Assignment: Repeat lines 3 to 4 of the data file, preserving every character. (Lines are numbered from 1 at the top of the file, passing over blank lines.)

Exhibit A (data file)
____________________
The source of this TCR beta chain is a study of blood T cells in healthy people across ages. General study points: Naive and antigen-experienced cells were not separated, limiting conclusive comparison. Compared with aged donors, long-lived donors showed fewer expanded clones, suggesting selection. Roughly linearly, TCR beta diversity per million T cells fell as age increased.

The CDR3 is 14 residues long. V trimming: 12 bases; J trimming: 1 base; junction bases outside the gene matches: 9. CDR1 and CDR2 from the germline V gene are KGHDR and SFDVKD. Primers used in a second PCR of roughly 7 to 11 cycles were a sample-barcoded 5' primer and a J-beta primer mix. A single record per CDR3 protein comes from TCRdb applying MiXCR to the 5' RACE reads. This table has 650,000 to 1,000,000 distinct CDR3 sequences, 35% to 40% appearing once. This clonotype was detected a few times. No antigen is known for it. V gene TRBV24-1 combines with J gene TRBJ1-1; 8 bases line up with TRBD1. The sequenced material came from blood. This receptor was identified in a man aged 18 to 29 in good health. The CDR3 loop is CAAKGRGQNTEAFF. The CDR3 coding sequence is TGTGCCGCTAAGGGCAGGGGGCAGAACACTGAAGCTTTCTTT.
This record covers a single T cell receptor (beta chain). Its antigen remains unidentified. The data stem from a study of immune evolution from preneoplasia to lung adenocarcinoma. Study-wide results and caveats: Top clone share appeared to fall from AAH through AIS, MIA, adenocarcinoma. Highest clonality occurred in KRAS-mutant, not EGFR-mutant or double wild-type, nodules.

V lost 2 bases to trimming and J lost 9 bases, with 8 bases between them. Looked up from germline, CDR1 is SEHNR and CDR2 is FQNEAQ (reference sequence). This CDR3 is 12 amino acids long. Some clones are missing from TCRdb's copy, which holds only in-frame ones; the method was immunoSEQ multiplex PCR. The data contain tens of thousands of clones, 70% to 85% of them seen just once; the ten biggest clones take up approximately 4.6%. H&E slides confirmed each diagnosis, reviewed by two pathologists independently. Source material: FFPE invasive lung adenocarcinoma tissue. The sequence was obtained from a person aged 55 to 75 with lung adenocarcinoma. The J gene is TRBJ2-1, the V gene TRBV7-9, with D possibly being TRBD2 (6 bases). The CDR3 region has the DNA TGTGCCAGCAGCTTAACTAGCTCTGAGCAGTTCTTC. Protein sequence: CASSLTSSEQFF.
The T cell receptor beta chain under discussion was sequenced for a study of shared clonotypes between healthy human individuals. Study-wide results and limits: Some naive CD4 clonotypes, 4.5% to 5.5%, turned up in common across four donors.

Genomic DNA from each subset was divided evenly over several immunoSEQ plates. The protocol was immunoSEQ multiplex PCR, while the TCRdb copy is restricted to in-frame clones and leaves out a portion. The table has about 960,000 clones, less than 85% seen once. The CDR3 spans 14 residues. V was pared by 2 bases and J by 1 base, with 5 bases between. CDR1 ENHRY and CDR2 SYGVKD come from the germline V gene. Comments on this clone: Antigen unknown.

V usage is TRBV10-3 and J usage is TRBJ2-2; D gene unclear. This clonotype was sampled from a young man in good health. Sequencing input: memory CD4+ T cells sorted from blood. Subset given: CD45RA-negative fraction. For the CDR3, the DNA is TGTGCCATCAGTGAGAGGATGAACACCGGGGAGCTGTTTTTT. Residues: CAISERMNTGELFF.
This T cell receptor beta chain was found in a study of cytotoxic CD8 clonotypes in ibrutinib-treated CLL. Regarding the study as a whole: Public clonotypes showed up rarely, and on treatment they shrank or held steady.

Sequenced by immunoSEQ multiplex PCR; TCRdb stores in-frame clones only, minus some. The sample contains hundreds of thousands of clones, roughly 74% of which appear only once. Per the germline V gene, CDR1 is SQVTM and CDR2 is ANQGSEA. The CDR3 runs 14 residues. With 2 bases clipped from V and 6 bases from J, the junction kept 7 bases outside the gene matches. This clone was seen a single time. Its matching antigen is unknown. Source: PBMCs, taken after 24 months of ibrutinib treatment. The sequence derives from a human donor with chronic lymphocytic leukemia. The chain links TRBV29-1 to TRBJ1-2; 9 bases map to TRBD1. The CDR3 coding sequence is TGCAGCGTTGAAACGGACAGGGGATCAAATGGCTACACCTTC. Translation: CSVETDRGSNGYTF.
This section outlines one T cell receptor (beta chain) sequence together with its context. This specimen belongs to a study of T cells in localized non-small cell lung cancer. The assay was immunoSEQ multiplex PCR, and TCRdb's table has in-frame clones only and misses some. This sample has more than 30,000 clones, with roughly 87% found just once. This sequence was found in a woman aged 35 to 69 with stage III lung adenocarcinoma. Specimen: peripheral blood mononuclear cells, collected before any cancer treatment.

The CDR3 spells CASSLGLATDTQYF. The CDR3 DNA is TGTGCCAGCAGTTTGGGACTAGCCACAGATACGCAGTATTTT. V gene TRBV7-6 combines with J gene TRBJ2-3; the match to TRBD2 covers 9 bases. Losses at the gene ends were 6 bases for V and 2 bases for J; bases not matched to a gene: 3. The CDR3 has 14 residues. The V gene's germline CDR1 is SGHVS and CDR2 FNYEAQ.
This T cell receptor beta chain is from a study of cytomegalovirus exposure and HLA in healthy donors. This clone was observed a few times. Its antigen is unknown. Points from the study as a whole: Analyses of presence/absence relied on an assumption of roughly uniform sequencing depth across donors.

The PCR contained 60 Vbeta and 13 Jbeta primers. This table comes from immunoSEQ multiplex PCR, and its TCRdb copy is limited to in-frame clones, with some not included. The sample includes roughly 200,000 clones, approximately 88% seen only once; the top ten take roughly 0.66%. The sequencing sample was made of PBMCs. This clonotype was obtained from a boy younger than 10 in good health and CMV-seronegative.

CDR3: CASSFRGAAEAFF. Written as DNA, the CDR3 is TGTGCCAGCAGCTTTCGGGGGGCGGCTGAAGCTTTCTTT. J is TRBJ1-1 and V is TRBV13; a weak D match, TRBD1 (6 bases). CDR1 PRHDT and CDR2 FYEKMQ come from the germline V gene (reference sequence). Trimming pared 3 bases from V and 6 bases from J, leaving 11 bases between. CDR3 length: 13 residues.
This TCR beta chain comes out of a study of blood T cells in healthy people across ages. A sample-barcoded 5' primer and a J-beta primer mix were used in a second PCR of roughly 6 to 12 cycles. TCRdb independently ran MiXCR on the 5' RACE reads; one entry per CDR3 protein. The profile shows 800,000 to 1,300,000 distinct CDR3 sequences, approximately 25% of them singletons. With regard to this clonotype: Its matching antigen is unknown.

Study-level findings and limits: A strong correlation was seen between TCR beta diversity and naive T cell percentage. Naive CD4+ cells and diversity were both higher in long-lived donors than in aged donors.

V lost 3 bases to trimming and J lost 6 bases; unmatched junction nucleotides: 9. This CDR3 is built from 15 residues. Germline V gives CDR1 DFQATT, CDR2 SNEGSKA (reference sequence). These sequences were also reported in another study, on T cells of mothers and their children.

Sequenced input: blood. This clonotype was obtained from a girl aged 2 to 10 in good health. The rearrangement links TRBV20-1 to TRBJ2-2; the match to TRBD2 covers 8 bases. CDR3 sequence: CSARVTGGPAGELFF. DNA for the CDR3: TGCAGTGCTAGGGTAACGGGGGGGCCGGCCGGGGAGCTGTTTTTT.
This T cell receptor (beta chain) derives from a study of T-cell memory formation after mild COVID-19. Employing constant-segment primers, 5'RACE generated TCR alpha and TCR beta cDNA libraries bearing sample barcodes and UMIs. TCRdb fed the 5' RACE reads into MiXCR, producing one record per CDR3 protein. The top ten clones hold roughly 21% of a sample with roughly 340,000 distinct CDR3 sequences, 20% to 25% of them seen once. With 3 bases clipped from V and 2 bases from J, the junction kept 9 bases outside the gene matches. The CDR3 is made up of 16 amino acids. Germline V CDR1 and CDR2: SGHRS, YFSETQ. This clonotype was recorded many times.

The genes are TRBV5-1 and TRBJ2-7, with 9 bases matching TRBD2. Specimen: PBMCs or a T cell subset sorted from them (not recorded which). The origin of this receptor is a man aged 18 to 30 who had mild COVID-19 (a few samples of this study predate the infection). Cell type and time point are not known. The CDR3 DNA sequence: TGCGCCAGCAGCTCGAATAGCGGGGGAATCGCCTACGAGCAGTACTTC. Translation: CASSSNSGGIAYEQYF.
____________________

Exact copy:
This record covers a single T cell receptor (beta chain). Its antigen remains unidentified. The data stem from a study of immune evolution from preneoplasia to lung adenocarcinoma. Study-wide results and caveats: Top clone share appeared to fall from AAH through AIS, MIA, adenocarcinoma. Highest clonality occurred in KRAS-mutant, not EGFR-mutant or double wild-type, nodules.

V lost 2 bases to trimming and J lost 9 bases, with 8 bases between them. Looked up from germline, CDR1 is SEHNR and CDR2 is FQNEAQ (reference sequence). This CDR3 is 12 amino acids long. Some clones are missing from TCRdb's copy, which holds only in-frame ones; the method was immunoSEQ multiplex PCR. The data contain tens of thousands of clones, 70% to 85% of them seen just once; the ten biggest clones take up approximately 4.6%. H&E slides confirmed each diagnosis, reviewed by two pathologists independently. Source material: FFPE invasive lung adenocarcinoma tissue. The sequence was obtained from a person aged 55 to 75 with lung adenocarcinoma. The J gene is TRBJ2-1, the V gene TRBV7-9, with D possibly being TRBD2 (6 bases). The CDR3 region has the DNA TGTGCCAGCAGCTTAACTAGCTCTGAGCAGTTCTTC. Protein sequence: CASSLTSSEQFF.